The chronicle of two legends: Buzz Aldrin and the Omega Speedmaster Professional
July 20, 1969, 20:17:58 UTC. A good 18 seconds have passed since »Contact Light,« the first contact with the lunar surface - and then the news everyone was waiting for: »The Eagle has landed.« Means concretely: Apollo 11 now stands with all four landing feet in the dust of the lunar crater »Mare Tranquillitatis«. Aboard the lander: Neil Armstrong - who will take his first steps on the moon only a little later - and Buzz Aldrin, pilot of the lunar module. The Omega Speedmaster Professional shines on their wrists. The foundation has been laid for its unprecedented rise to become a timeless classic in watch history.
The pilot of the lunar landing capsule:
Buzz Aldrin. The Omega Speedmaster Professional shines on his wrist.
Its caliber is already appropriately known by the numerical abbreviation 321, which is by no means a coincidence - just like its elegant but functional appearance with three totalizers, chronograph scale and good readability. However, what is most impressive is the extraordinary requirements that the watch met even back then, which is still the case today: It was the only watch to be »Flight-qualified by NASA for all manned space missions,« which is synonymous with resistance to weightlessness, strong magnetic fields, but also temperature changes from -18°C to +93°C. And a chronograph with universal aspirations must be able to withstand no less than that.
Back to the moon. There, where seconds now decide on the success or failure of the moon mission: Because the lunar module touches down on the Earth's satellite almost a minute late, the emergency launch window that was so important for Aldrin and Armstrong closes. Not that anything has gone wrong so far - but if the landing legs of the shuttle were to sink further into the lunar soil, the two men would have to abort the mission immediately and set off again toward Earth. Otherwise? The capsule with the third astronaut Collins would have already passed the landing site and their return home would be more than uncertain.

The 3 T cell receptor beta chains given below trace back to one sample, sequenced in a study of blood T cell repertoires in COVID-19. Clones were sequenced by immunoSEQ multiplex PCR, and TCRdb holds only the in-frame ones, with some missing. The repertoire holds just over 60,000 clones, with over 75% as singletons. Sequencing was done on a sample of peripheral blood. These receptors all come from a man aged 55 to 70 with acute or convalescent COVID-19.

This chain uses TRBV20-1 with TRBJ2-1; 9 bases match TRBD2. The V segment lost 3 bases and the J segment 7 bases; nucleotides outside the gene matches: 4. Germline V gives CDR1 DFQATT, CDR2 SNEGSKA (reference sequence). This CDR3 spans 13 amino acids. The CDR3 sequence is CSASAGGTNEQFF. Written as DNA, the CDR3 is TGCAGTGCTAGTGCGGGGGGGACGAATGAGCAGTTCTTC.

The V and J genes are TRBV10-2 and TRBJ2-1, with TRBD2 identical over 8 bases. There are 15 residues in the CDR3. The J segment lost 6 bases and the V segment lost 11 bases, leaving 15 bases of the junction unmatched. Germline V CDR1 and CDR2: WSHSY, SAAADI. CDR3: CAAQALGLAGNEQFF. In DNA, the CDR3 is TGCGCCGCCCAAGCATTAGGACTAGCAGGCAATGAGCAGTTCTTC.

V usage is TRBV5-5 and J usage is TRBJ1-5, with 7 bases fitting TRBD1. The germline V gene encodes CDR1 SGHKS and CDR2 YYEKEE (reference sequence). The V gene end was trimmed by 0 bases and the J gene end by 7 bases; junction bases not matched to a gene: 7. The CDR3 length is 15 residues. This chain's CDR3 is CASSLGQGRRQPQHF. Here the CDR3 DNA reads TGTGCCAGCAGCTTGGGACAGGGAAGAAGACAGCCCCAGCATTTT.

Just five seconds remain, ten at the most, to wait and see - and even more important: to make a decision that is vital for survival.
The second hand ticks. Unstoppable.
Then the capsule comes to a final halt - and the moon landing is a success. The clock continues to tick. A good five hours pass. With a jerk, the door of the shuttle opens and Neil Armstrong climbs down the ladder. On his wrist? No more Speedmaster Professional. Because unlike the chronograph, the mission's own watch in the landing module has since stopped working - Armstrong therefore leaves his watch behind as a replacement. Then finally, on July 21, 1969 at 02:56:20 UTC, Armstrong becomes the first man to take steps on the moon, followed twenty minutes later by Buzz Aldrin. He may be the second man on the moon - but the first clock wearer to step on earth’s satellite. Now, at the latest, another legend is born:
The Omega Speedmaster Professional became the »Moonwatch« at that very moment.